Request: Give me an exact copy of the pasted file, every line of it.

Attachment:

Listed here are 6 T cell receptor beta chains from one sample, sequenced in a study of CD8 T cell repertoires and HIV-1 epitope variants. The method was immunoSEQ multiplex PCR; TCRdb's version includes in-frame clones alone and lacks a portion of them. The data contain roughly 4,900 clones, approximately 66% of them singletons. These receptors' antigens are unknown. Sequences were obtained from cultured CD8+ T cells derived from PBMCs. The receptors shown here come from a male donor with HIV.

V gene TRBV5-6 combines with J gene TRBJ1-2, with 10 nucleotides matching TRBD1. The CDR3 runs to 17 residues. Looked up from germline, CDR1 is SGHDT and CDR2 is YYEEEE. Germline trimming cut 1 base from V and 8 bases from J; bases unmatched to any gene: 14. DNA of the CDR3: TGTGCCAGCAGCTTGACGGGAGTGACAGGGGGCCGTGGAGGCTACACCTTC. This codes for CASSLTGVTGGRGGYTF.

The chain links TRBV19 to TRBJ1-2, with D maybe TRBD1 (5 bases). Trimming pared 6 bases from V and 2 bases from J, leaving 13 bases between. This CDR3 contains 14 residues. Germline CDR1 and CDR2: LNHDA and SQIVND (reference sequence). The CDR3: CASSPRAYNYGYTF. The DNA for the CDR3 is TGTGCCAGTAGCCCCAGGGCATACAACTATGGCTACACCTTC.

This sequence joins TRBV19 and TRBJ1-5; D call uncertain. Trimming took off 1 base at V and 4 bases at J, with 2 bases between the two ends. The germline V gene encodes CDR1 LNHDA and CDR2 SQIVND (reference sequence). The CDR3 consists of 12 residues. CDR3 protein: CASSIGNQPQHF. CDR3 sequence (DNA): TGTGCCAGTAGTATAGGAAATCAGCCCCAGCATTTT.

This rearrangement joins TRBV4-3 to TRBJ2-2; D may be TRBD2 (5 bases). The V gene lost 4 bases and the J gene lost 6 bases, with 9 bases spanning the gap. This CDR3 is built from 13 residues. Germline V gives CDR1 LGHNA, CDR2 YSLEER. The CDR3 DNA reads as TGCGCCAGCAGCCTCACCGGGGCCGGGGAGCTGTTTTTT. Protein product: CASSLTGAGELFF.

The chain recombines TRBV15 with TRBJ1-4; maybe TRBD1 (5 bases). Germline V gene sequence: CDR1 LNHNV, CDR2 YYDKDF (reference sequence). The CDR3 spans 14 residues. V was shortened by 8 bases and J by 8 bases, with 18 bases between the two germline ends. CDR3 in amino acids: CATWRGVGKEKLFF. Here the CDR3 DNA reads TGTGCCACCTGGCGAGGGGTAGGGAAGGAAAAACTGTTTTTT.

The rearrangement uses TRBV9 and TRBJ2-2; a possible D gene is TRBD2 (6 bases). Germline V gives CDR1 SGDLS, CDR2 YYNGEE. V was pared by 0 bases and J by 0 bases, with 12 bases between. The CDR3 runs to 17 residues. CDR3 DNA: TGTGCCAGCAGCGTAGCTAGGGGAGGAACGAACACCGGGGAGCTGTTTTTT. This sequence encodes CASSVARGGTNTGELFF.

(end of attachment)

Listed here are 6 T cell receptor beta chains from one sample, sequenced in a study of CD8 T cell repertoires and HIV-1 epitope variants. The method was immunoSEQ multiplex PCR; TCRdb's version includes in-frame clones alone and lacks a portion of them. The data contain roughly 4,900 clones, approximately 66% of them singletons. These receptors' antigens are unknown. Sequences were obtained from cultured CD8+ T cells derived from PBMCs. The receptors shown here come from a male donor with HIV.

V gene TRBV5-6 combines with J gene TRBJ1-2, with 10 nucleotides matching TRBD1. The CDR3 runs to 17 residues. Looked up from germline, CDR1 is SGHDT and CDR2 is YYEEEE. Germline trimming cut 1 base from V and 8 bases from J; bases unmatched to any gene: 14. DNA of the CDR3: TGTGCCAGCAGCTTGACGGGAGTGACAGGGGGCCGTGGAGGCTACACCTTC. This codes for CASSLTGVTGGRGGYTF.

The chain links TRBV19 to TRBJ1-2, with D maybe TRBD1 (5 bases). Trimming pared 6 bases from V and 2 bases from J, leaving 13 bases between. This CDR3 contains 14 residues. Germline CDR1 and CDR2: LNHDA and SQIVND (reference sequence). The CDR3: CASSPRAYNYGYTF. The DNA for the CDR3 is TGTGCCAGTAGCCCCAGGGCATACAACTATGGCTACACCTTC.

This sequence joins TRBV19 and TRBJ1-5; D call uncertain. Trimming took off 1 base at V and 4 bases at J, with 2 bases between the two ends. The germline V gene encodes CDR1 LNHDA and CDR2 SQIVND (reference sequence). The CDR3 consists of 12 residues. CDR3 protein: CASSIGNQPQHF. CDR3 sequence (DNA): TGTGCCAGTAGTATAGGAAATCAGCCCCAGCATTTT.

This rearrangement joins TRBV4-3 to TRBJ2-2; D may be TRBD2 (5 bases). The V gene lost 4 bases and the J gene lost 6 bases, with 9 bases spanning the gap. This CDR3 is built from 13 residues. Germline V gives CDR1 LGHNA, CDR2 YSLEER. The CDR3 DNA reads as TGCGCCAGCAGCCTCACCGGGGCCGGGGAGCTGTTTTTT. Protein product: CASSLTGAGELFF.

The chain recombines TRBV15 with TRBJ1-4; maybe TRBD1 (5 bases). Germline V gene sequence: CDR1 LNHNV, CDR2 YYDKDF (reference sequence). The CDR3 spans 14 residues. V was shortened by 8 bases and J by 8 bases, with 18 bases between the two germline ends. CDR3 in amino acids: CATWRGVGKEKLFF. Here the CDR3 DNA reads TGTGCCACCTGGCGAGGGGTAGGGAAGGAAAAACTGTTTTTT.

The rearrangement uses TRBV9 and TRBJ2-2; a possible D gene is TRBD2 (6 bases). Germline V gives CDR1 SGDLS, CDR2 YYNGEE. V was pared by 0 bases and J by 0 bases, with 12 bases between. The CDR3 runs to 17 residues. CDR3 DNA: TGTGCCAGCAGCGTAGCTAGGGGAGGAACGAACACCGGGGAGCTGTTTTTT. This sequence encodes CASSVARGGTNTGELFF.